In football, there are occasional moments when everything appears to happen in slow motion. One such instance arrived in Afghanistan’s match against India in the South Asian Football Federation Cup final, when Sandjar Ahmadi hit a shot from the edge of the penalty area. Time stood still as Afghans, both at home and in the stadium, willed Ahmadi’s effort into the net.
And in it flew, barely grazing the underside of the crossbar on its way, causing both the Afghan No11 and the country as a whole to erupt into celebrations. President Hamid Karsai was even moved to declare a public holiday following Afghanistan’s 2-0 triumph. Yet none of it might ever have happened had the goalscorer not made a hugely courageous decision prior to the tournament.
Ahmadi had just accepted an apprenticeship in Hamburg and had only been in his new job for a couple of weeks. When the invitation to join up with the Afghanistan national team arrived, he followed his head rather than his heart in declining the offer. However, Ahmadi, a passionate footballer who had dreamed of becoming a professional ever since childhood, was left restless by the decision to turn his country down. Shortly before the opening game at the tournament in Kathmandu, Nepal, Ahmadi had a change of heart that was to have far-reaching consequences: “Two days before the match I decided to join the national team, come what may.”
A good decision
Ahmadi arrived just in time for the first matchday, but not even he would have dared to dream what was to happen next. The 21-year-old struck in the semi-final against hosts Nepal and again in the final to help lead rank outsiders Afghanistan to an unexpected triumph. Having played for fifth division outfit TuS Dassendorf on one of Hamburg's amateur pitches in front of barely 500 spectators just days earlier, some 30,000 fans now heralded the forward as a hero in the Ghazi national stadium in his homeland after securing the country's greatest ever footballing success.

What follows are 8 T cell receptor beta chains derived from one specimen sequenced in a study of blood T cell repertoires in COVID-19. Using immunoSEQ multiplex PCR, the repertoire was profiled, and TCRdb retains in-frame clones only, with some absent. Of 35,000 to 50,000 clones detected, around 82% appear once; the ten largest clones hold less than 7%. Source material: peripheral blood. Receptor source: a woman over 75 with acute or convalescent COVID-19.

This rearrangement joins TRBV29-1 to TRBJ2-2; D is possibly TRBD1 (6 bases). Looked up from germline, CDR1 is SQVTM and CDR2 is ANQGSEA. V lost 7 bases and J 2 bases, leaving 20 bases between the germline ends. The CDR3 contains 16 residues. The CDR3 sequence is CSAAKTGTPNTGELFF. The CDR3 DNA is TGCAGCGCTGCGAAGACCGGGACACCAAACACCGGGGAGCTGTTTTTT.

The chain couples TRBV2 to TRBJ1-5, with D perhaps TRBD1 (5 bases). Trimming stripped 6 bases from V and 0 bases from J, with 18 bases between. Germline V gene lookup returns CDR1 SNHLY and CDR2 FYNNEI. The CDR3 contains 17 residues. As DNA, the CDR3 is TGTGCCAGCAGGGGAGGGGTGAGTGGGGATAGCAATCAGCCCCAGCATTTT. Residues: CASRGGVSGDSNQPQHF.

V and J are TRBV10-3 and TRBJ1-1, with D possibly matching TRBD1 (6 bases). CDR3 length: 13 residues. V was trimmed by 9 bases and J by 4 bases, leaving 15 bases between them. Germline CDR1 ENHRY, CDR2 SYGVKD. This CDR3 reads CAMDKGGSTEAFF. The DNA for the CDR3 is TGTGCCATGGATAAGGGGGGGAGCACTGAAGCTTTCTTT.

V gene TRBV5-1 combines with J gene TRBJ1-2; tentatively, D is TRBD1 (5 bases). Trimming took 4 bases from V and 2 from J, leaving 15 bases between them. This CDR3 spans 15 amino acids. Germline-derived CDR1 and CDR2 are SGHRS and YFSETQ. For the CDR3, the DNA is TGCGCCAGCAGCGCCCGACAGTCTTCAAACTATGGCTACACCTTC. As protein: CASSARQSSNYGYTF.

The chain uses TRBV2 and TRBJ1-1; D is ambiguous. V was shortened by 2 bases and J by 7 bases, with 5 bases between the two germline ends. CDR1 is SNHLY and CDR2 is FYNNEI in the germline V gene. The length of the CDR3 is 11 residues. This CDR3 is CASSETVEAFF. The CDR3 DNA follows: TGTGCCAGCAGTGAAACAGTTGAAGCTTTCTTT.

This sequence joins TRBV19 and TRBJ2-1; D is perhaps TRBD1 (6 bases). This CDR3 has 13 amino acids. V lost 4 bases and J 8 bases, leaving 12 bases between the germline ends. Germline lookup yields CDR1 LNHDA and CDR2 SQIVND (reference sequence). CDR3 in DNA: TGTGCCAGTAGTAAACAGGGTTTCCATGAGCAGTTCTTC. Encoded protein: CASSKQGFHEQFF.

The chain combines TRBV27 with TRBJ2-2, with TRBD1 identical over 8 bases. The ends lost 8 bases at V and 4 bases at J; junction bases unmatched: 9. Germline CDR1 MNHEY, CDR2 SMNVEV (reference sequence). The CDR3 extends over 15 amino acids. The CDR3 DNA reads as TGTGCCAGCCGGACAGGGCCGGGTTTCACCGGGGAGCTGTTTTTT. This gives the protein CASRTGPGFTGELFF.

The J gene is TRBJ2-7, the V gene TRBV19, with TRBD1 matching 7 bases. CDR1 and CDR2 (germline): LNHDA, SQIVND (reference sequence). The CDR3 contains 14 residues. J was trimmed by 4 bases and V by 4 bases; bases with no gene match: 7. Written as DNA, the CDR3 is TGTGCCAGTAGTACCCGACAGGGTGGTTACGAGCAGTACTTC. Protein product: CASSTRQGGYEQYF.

“People went absolutely crazy when we took the trophy home," said Ahmadi, still clearly overwhelmed by the reaction in Afghanistan, which has included frequent marriage proposals. "Everyone was so happy and the streets were filled with people. Thousands chanted my name, they wanted to touch and kiss me. I couldn't walk down the street by myself or without a police escort."
Yet Ahmadi was in for a rude awakening upon his return to Germany, where he lost his recently acquired job. Although still basking in the afterglow of his experiences with the national team, he was also increasingly concerned about his future. Nevertheless, just a few days later a different set of emotions took over entirely. Ahmadi’s delightful lob in the final, as well as his matchwinning goal in the semi-final against Nepal, had caught the attention of Indian first division side Mumbai FC, who secured the striker’s signature. Ahmadi’s long-awaited chance to move into the world of paid professional football had finally arrived.
Dream come true
After some initial teething problems due to difficulties with a visa, the Kabul native began his I-League adventure. That he had landed in a vastly different environment became clear as soon as he stepped off the plane. “The weather here isn’t like it is in Germany, that’s something I still have to get used to,” Ahmadi said.
The 18-time international has eight goals to his name so far, and now shares a comfortable flat with national team captain Haroon Amiri. “The fact that Haroon’s here is a big help,” said the Mumbai FC no.9. “It was a tough decision to move here, so far away from my home and my family, but he made it a lot easier.”
Just a few training sessions into his career in India, Ahmadi cannot hide his delight at the friendly reception he has had, even if football plays second fiddle to India’s national sport cricket. “Football here is not like it is in Europe,” said Ahmadi, “but there are still games where the stadiums are full and I can really live my dream of being a professional player.”
Given his path into the game so far, there are sure to be plenty more exciting twists before Ahmadi decides to hang up his boots for good.